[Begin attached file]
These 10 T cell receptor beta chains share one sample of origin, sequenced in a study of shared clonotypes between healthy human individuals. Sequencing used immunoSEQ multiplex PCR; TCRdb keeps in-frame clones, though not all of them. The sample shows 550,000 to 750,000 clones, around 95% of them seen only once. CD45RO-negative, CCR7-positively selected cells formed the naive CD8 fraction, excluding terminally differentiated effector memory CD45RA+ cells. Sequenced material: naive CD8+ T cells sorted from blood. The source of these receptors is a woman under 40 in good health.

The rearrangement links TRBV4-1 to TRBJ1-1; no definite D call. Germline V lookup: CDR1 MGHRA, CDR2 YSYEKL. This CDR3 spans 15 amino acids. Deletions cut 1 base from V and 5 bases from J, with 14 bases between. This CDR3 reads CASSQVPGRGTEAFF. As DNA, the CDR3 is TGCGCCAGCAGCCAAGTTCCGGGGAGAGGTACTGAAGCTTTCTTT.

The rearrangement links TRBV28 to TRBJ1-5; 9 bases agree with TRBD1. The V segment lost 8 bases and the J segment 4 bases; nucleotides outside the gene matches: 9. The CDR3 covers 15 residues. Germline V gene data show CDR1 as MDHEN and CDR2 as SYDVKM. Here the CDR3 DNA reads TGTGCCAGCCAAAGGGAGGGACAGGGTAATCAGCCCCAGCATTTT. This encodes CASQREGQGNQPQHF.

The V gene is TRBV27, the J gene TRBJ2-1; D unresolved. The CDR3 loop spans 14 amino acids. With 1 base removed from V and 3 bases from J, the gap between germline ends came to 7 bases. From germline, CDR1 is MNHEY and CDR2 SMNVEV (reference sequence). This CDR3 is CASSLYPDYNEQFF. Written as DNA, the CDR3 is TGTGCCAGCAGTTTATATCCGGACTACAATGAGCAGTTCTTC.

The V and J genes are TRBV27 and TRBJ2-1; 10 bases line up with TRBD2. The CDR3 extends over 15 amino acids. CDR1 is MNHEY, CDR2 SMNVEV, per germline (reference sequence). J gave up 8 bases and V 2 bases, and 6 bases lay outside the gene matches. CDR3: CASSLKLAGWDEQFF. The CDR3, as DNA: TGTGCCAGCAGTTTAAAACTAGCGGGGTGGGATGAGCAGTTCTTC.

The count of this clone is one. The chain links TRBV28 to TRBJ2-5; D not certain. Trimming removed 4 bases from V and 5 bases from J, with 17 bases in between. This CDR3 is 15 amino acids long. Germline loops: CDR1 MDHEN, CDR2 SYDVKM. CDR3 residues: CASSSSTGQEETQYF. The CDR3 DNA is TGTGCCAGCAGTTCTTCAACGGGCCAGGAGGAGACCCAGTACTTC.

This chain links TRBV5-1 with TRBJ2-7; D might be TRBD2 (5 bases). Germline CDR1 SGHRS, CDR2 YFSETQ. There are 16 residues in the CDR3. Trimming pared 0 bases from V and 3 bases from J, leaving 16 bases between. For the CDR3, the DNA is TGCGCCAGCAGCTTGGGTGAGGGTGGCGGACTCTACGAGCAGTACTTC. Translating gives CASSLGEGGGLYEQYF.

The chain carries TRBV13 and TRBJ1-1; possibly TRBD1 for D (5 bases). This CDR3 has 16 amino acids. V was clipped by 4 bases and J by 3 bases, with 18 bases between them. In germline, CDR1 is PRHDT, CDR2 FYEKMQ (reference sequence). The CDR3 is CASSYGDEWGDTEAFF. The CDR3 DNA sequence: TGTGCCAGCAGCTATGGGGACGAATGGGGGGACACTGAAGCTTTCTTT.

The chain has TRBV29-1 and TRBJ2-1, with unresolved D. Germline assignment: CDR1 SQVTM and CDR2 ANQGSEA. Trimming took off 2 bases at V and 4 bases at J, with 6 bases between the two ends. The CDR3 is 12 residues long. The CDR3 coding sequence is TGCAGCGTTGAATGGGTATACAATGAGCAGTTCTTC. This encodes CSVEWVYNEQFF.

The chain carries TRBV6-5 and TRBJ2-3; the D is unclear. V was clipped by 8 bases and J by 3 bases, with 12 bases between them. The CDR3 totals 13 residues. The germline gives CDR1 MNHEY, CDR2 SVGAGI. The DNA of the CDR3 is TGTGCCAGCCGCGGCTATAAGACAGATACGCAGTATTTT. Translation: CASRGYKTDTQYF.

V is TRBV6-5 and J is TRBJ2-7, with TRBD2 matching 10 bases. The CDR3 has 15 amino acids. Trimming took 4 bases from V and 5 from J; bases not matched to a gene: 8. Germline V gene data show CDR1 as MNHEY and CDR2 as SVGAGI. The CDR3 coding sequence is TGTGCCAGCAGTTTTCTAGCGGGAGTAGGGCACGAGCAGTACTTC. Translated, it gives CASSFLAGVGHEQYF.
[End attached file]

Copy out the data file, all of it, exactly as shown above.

These 10 T cell receptor beta chains share one sample of origin, sequenced in a study of shared clonotypes between healthy human individuals. Sequencing used immunoSEQ multiplex PCR; TCRdb keeps in-frame clones, though not all of them. The sample shows 550,000 to 750,000 clones, around 95% of them seen only once. CD45RO-negative, CCR7-positively selected cells formed the naive CD8 fraction, excluding terminally differentiated effector memory CD45RA+ cells. Sequenced material: naive CD8+ T cells sorted from blood. The source of these receptors is a woman under 40 in good health.

The rearrangement links TRBV4-1 to TRBJ1-1; no definite D call. Germline V lookup: CDR1 MGHRA, CDR2 YSYEKL. This CDR3 spans 15 amino acids. Deletions cut 1 base from V and 5 bases from J, with 14 bases between. This CDR3 reads CASSQVPGRGTEAFF. As DNA, the CDR3 is TGCGCCAGCAGCCAAGTTCCGGGGAGAGGTACTGAAGCTTTCTTT.

The rearrangement links TRBV28 to TRBJ1-5; 9 bases agree with TRBD1. The V segment lost 8 bases and the J segment 4 bases; nucleotides outside the gene matches: 9. The CDR3 covers 15 residues. Germline V gene data show CDR1 as MDHEN and CDR2 as SYDVKM. Here the CDR3 DNA reads TGTGCCAGCCAAAGGGAGGGACAGGGTAATCAGCCCCAGCATTTT. This encodes CASQREGQGNQPQHF.

The V gene is TRBV27, the J gene TRBJ2-1; D unresolved. The CDR3 loop spans 14 amino acids. With 1 base removed from V and 3 bases from J, the gap between germline ends came to 7 bases. From germline, CDR1 is MNHEY and CDR2 SMNVEV (reference sequence). This CDR3 is CASSLYPDYNEQFF. Written as DNA, the CDR3 is TGTGCCAGCAGTTTATATCCGGACTACAATGAGCAGTTCTTC.

The V and J genes are TRBV27 and TRBJ2-1; 10 bases line up with TRBD2. The CDR3 extends over 15 amino acids. CDR1 is MNHEY, CDR2 SMNVEV, per germline (reference sequence). J gave up 8 bases and V 2 bases, and 6 bases lay outside the gene matches. CDR3: CASSLKLAGWDEQFF. The CDR3, as DNA: TGTGCCAGCAGTTTAAAACTAGCGGGGTGGGATGAGCAGTTCTTC.

The count of this clone is one. The chain links TRBV28 to TRBJ2-5; D not certain. Trimming removed 4 bases from V and 5 bases from J, with 17 bases in between. This CDR3 is 15 amino acids long. Germline loops: CDR1 MDHEN, CDR2 SYDVKM. CDR3 residues: CASSSSTGQEETQYF. The CDR3 DNA is TGTGCCAGCAGTTCTTCAACGGGCCAGGAGGAGACCCAGTACTTC.

This chain links TRBV5-1 with TRBJ2-7; D might be TRBD2 (5 bases). Germline CDR1 SGHRS, CDR2 YFSETQ. There are 16 residues in the CDR3. Trimming pared 0 bases from V and 3 bases from J, leaving 16 bases between. For the CDR3, the DNA is TGCGCCAGCAGCTTGGGTGAGGGTGGCGGACTCTACGAGCAGTACTTC. Translating gives CASSLGEGGGLYEQYF.

The chain carries TRBV13 and TRBJ1-1; possibly TRBD1 for D (5 bases). This CDR3 has 16 amino acids. V was clipped by 4 bases and J by 3 bases, with 18 bases between them. In germline, CDR1 is PRHDT, CDR2 FYEKMQ (reference sequence). The CDR3 is CASSYGDEWGDTEAFF. The CDR3 DNA sequence: TGTGCCAGCAGCTATGGGGACGAATGGGGGGACACTGAAGCTTTCTTT.

The chain has TRBV29-1 and TRBJ2-1, with unresolved D. Germline assignment: CDR1 SQVTM and CDR2 ANQGSEA. Trimming took off 2 bases at V and 4 bases at J, with 6 bases between the two ends. The CDR3 is 12 residues long. The CDR3 coding sequence is TGCAGCGTTGAATGGGTATACAATGAGCAGTTCTTC. This encodes CSVEWVYNEQFF.

The chain carries TRBV6-5 and TRBJ2-3; the D is unclear. V was clipped by 8 bases and J by 3 bases, with 12 bases between them. The CDR3 totals 13 residues. The germline gives CDR1 MNHEY, CDR2 SVGAGI. The DNA of the CDR3 is TGTGCCAGCCGCGGCTATAAGACAGATACGCAGTATTTT. Translation: CASRGYKTDTQYF.

V is TRBV6-5 and J is TRBJ2-7, with TRBD2 matching 10 bases. The CDR3 has 15 amino acids. Trimming took 4 bases from V and 5 from J; bases not matched to a gene: 8. Germline V gene data show CDR1 as MNHEY and CDR2 as SVGAGI. The CDR3 coding sequence is TGTGCCAGCAGTTTTCTAGCGGGAGTAGGGCACGAGCAGTACTTC. Translated, it gives CASSFLAGVGHEQYF.